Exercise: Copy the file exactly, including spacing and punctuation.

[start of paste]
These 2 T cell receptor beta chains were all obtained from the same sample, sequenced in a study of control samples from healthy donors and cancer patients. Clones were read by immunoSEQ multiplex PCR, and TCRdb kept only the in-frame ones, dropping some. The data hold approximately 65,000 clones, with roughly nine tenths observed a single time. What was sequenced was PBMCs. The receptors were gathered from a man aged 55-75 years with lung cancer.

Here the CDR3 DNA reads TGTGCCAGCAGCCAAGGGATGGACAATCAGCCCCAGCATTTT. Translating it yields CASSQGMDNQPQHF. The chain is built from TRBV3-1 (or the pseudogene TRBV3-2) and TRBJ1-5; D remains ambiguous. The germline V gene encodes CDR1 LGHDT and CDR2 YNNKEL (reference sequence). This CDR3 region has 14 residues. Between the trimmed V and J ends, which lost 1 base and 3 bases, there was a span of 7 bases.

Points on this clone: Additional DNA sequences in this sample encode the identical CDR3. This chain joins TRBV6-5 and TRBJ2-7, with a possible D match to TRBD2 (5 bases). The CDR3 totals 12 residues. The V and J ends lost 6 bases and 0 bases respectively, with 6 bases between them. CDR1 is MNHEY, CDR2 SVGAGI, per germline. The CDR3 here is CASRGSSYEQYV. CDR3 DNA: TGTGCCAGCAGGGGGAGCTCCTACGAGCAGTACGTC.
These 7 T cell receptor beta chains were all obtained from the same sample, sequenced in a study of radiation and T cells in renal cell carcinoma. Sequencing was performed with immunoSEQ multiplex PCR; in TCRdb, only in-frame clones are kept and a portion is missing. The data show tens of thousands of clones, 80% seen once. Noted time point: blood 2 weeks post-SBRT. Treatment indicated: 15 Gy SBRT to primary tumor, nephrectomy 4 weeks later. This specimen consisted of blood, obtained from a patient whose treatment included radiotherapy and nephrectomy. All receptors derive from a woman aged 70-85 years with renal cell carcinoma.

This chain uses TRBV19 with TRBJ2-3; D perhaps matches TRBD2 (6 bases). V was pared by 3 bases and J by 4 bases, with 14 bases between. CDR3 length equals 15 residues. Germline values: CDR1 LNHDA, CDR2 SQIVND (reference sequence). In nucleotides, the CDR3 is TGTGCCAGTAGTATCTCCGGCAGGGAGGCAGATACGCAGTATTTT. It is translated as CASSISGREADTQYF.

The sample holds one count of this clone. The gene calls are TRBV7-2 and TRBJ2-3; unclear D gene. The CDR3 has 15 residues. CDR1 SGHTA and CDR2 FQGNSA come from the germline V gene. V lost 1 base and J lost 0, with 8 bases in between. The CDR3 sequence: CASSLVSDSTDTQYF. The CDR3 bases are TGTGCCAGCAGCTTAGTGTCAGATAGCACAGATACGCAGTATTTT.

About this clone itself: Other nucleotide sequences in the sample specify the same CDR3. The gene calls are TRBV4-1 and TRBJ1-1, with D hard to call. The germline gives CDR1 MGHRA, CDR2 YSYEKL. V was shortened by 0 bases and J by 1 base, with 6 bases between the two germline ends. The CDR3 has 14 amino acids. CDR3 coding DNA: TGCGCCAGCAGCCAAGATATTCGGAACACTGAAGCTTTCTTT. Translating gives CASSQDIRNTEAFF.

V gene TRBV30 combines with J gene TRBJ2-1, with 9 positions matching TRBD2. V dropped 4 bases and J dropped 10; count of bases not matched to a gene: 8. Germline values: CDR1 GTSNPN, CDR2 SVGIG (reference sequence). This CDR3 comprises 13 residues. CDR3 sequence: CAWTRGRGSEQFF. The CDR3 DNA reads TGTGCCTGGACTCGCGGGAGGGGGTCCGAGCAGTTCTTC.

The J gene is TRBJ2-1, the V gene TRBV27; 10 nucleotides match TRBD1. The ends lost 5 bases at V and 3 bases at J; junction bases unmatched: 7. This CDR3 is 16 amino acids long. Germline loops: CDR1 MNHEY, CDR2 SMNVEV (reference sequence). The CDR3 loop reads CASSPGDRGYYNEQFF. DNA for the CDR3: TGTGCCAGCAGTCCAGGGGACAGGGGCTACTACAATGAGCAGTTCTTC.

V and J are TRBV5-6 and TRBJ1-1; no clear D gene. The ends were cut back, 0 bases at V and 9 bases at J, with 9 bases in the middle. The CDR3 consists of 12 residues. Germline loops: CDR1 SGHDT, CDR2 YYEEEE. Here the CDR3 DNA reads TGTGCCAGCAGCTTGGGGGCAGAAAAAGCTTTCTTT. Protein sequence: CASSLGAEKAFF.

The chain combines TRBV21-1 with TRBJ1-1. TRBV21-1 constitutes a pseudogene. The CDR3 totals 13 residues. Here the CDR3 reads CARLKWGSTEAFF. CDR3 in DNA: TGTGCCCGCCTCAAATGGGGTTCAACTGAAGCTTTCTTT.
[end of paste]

These 2 T cell receptor beta chains were all obtained from the same sample, sequenced in a study of control samples from healthy donors and cancer patients. Clones were read by immunoSEQ multiplex PCR, and TCRdb kept only the in-frame ones, dropping some. The data hold approximately 65,000 clones, with roughly nine tenths observed a single time. What was sequenced was PBMCs. The receptors were gathered from a man aged 55-75 years with lung cancer.

Here the CDR3 DNA reads TGTGCCAGCAGCCAAGGGATGGACAATCAGCCCCAGCATTTT. Translating it yields CASSQGMDNQPQHF. The chain is built from TRBV3-1 (or the pseudogene TRBV3-2) and TRBJ1-5; D remains ambiguous. The germline V gene encodes CDR1 LGHDT and CDR2 YNNKEL (reference sequence). This CDR3 region has 14 residues. Between the trimmed V and J ends, which lost 1 base and 3 bases, there was a span of 7 bases.

Points on this clone: Additional DNA sequences in this sample encode the identical CDR3. This chain joins TRBV6-5 and TRBJ2-7, with a possible D match to TRBD2 (5 bases). The CDR3 totals 12 residues. The V and J ends lost 6 bases and 0 bases respectively, with 6 bases between them. CDR1 is MNHEY, CDR2 SVGAGI, per germline. The CDR3 here is CASRGSSYEQYV. CDR3 DNA: TGTGCCAGCAGGGGGAGCTCCTACGAGCAGTACGTC.
These 7 T cell receptor beta chains were all obtained from the same sample, sequenced in a study of radiation and T cells in renal cell carcinoma. Sequencing was performed with immunoSEQ multiplex PCR; in TCRdb, only in-frame clones are kept and a portion is missing. The data show tens of thousands of clones, 80% seen once. Noted time point: blood 2 weeks post-SBRT. Treatment indicated: 15 Gy SBRT to primary tumor, nephrectomy 4 weeks later. This specimen consisted of blood, obtained from a patient whose treatment included radiotherapy and nephrectomy. All receptors derive from a woman aged 70-85 years with renal cell carcinoma.

This chain uses TRBV19 with TRBJ2-3; D perhaps matches TRBD2 (6 bases). V was pared by 3 bases and J by 4 bases, with 14 bases between. CDR3 length equals 15 residues. Germline values: CDR1 LNHDA, CDR2 SQIVND (reference sequence). In nucleotides, the CDR3 is TGTGCCAGTAGTATCTCCGGCAGGGAGGCAGATACGCAGTATTTT. It is translated as CASSISGREADTQYF.

The sample holds one count of this clone. The gene calls are TRBV7-2 and TRBJ2-3; unclear D gene. The CDR3 has 15 residues. CDR1 SGHTA and CDR2 FQGNSA come from the germline V gene. V lost 1 base and J lost 0, with 8 bases in between. The CDR3 sequence: CASSLVSDSTDTQYF. The CDR3 bases are TGTGCCAGCAGCTTAGTGTCAGATAGCACAGATACGCAGTATTTT.

About this clone itself: Other nucleotide sequences in the sample specify the same CDR3. The gene calls are TRBV4-1 and TRBJ1-1, with D hard to call. The germline gives CDR1 MGHRA, CDR2 YSYEKL. V was shortened by 0 bases and J by 1 base, with 6 bases between the two germline ends. The CDR3 has 14 amino acids. CDR3 coding DNA: TGCGCCAGCAGCCAAGATATTCGGAACACTGAAGCTTTCTTT. Translating gives CASSQDIRNTEAFF.

V gene TRBV30 combines with J gene TRBJ2-1, with 9 positions matching TRBD2. V dropped 4 bases and J dropped 10; count of bases not matched to a gene: 8. Germline values: CDR1 GTSNPN, CDR2 SVGIG (reference sequence). This CDR3 comprises 13 residues. CDR3 sequence: CAWTRGRGSEQFF. The CDR3 DNA reads TGTGCCTGGACTCGCGGGAGGGGGTCCGAGCAGTTCTTC.

The J gene is TRBJ2-1, the V gene TRBV27; 10 nucleotides match TRBD1. The ends lost 5 bases at V and 3 bases at J; junction bases unmatched: 7. This CDR3 is 16 amino acids long. Germline loops: CDR1 MNHEY, CDR2 SMNVEV (reference sequence). The CDR3 loop reads CASSPGDRGYYNEQFF. DNA for the CDR3: TGTGCCAGCAGTCCAGGGGACAGGGGCTACTACAATGAGCAGTTCTTC.

V and J are TRBV5-6 and TRBJ1-1; no clear D gene. The ends were cut back, 0 bases at V and 9 bases at J, with 9 bases in the middle. The CDR3 consists of 12 residues. Germline loops: CDR1 SGHDT, CDR2 YYEEEE. Here the CDR3 DNA reads TGTGCCAGCAGCTTGGGGGCAGAAAAAGCTTTCTTT. Protein sequence: CASSLGAEKAFF.

The chain combines TRBV21-1 with TRBJ1-1. TRBV21-1 constitutes a pseudogene. The CDR3 totals 13 residues. Here the CDR3 reads CARLKWGSTEAFF. CDR3 in DNA: TGTGCCCGCCTCAAATGGGGTTCAACTGAAGCTTTCTTT.